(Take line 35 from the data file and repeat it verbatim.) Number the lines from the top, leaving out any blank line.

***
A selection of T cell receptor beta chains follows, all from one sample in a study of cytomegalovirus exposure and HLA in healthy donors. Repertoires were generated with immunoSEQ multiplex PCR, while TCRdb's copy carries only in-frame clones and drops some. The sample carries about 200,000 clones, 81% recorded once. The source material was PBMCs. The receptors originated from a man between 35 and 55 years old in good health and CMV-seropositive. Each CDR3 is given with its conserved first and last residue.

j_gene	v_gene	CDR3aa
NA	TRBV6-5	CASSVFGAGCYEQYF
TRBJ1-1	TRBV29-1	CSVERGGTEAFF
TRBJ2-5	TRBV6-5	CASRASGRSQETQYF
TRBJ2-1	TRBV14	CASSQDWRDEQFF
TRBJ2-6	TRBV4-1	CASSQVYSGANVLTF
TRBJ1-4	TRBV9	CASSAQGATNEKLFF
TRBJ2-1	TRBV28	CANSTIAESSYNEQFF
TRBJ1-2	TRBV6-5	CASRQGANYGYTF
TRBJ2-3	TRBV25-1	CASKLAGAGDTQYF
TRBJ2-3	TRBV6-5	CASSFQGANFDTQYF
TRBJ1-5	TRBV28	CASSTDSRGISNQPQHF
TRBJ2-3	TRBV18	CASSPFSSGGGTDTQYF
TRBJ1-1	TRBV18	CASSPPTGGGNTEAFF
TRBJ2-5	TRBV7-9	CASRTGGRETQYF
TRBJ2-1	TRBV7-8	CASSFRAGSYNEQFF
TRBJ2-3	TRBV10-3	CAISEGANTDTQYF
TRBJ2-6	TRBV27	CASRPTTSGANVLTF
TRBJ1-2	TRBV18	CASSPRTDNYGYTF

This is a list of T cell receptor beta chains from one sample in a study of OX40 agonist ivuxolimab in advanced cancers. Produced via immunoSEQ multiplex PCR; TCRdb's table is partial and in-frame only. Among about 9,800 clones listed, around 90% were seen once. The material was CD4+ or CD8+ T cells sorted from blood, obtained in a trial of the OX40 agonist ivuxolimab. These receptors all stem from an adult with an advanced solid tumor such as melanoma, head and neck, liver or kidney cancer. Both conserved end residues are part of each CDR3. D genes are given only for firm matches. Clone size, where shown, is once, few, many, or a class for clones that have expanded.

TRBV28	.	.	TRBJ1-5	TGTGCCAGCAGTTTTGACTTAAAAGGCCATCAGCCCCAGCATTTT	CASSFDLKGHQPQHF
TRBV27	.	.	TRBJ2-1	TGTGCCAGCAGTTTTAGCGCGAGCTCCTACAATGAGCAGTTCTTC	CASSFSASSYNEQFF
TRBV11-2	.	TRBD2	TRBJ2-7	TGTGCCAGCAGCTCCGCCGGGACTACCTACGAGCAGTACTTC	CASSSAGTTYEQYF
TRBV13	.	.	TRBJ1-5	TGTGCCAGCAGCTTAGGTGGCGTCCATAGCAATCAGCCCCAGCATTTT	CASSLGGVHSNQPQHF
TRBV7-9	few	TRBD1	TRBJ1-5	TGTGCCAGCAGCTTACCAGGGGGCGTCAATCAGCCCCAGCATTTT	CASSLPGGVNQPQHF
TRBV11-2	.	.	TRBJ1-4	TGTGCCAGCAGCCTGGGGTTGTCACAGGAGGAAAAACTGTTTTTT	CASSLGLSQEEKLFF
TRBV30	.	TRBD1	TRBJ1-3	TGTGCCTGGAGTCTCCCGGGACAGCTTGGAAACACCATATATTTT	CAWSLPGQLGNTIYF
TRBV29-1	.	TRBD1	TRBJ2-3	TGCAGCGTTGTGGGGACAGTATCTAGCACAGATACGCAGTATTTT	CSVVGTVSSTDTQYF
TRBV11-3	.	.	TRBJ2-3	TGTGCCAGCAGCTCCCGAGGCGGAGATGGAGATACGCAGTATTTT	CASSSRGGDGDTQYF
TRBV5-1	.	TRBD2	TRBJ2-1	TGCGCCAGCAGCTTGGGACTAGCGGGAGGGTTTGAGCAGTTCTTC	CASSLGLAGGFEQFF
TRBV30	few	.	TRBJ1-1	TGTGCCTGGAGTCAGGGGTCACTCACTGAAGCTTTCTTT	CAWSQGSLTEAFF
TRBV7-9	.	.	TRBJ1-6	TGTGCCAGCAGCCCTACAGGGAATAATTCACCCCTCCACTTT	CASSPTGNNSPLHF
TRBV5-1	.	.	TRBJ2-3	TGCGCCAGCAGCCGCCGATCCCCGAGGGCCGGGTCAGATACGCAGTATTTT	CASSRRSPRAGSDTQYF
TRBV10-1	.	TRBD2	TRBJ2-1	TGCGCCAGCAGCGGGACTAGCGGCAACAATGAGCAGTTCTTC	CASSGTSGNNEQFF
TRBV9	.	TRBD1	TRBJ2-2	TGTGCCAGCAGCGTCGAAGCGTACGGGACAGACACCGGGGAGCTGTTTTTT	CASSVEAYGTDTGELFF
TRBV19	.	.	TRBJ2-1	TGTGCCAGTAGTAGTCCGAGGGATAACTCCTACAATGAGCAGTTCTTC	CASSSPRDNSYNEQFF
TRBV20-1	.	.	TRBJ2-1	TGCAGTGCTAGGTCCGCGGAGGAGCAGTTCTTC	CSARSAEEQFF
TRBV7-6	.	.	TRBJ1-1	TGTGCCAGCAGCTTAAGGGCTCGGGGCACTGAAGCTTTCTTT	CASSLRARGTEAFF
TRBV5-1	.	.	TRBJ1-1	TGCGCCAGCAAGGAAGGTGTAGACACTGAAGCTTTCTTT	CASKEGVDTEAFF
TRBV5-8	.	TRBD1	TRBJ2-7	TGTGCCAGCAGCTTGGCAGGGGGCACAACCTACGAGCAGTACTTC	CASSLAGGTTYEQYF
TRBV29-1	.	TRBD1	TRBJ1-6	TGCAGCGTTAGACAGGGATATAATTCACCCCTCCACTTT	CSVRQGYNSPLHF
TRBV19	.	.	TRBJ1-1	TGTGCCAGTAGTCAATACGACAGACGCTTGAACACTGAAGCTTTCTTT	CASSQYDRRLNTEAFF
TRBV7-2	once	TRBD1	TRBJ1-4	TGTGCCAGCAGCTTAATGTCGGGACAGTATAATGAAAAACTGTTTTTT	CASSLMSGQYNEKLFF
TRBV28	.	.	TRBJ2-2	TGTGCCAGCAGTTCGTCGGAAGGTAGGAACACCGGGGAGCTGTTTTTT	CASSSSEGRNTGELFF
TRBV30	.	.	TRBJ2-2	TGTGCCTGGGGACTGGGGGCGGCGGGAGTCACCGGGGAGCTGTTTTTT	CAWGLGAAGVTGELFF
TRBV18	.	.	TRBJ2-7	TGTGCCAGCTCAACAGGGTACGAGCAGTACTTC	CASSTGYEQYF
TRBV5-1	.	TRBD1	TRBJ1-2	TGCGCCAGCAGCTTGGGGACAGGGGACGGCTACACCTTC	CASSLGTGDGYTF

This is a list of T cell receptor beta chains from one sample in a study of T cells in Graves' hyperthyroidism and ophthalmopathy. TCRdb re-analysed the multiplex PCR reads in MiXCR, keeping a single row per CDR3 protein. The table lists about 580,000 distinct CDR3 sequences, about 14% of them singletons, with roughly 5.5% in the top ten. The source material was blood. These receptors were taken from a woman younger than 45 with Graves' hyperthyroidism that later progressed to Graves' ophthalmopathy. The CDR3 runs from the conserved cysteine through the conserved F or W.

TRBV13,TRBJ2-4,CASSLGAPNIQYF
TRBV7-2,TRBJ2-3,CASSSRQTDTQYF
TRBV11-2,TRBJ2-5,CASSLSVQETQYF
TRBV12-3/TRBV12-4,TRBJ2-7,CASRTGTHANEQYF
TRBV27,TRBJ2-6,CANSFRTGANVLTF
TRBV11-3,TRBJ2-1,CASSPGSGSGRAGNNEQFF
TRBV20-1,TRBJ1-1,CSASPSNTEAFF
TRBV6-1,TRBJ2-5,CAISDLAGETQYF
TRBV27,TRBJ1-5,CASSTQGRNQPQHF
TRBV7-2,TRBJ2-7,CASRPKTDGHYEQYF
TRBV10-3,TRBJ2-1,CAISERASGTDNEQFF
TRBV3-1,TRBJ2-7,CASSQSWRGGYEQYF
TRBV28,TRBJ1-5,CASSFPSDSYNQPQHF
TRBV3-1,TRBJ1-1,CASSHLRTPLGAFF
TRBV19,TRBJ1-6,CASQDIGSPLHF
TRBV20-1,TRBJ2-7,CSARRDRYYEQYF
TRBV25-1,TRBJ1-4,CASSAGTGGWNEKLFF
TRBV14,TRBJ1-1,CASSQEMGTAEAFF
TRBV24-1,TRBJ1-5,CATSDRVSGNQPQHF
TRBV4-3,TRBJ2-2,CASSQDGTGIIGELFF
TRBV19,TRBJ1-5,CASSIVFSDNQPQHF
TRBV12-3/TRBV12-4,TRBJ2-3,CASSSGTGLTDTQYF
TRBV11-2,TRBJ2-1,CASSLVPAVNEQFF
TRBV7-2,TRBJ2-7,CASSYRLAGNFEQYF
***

TRBV10-1	.	TRBD2	TRBJ2-1	TGCGCCAGCAGCGGGACTAGCGGCAACAATGAGCAGTTCTTC	CASSGTSGNNEQFF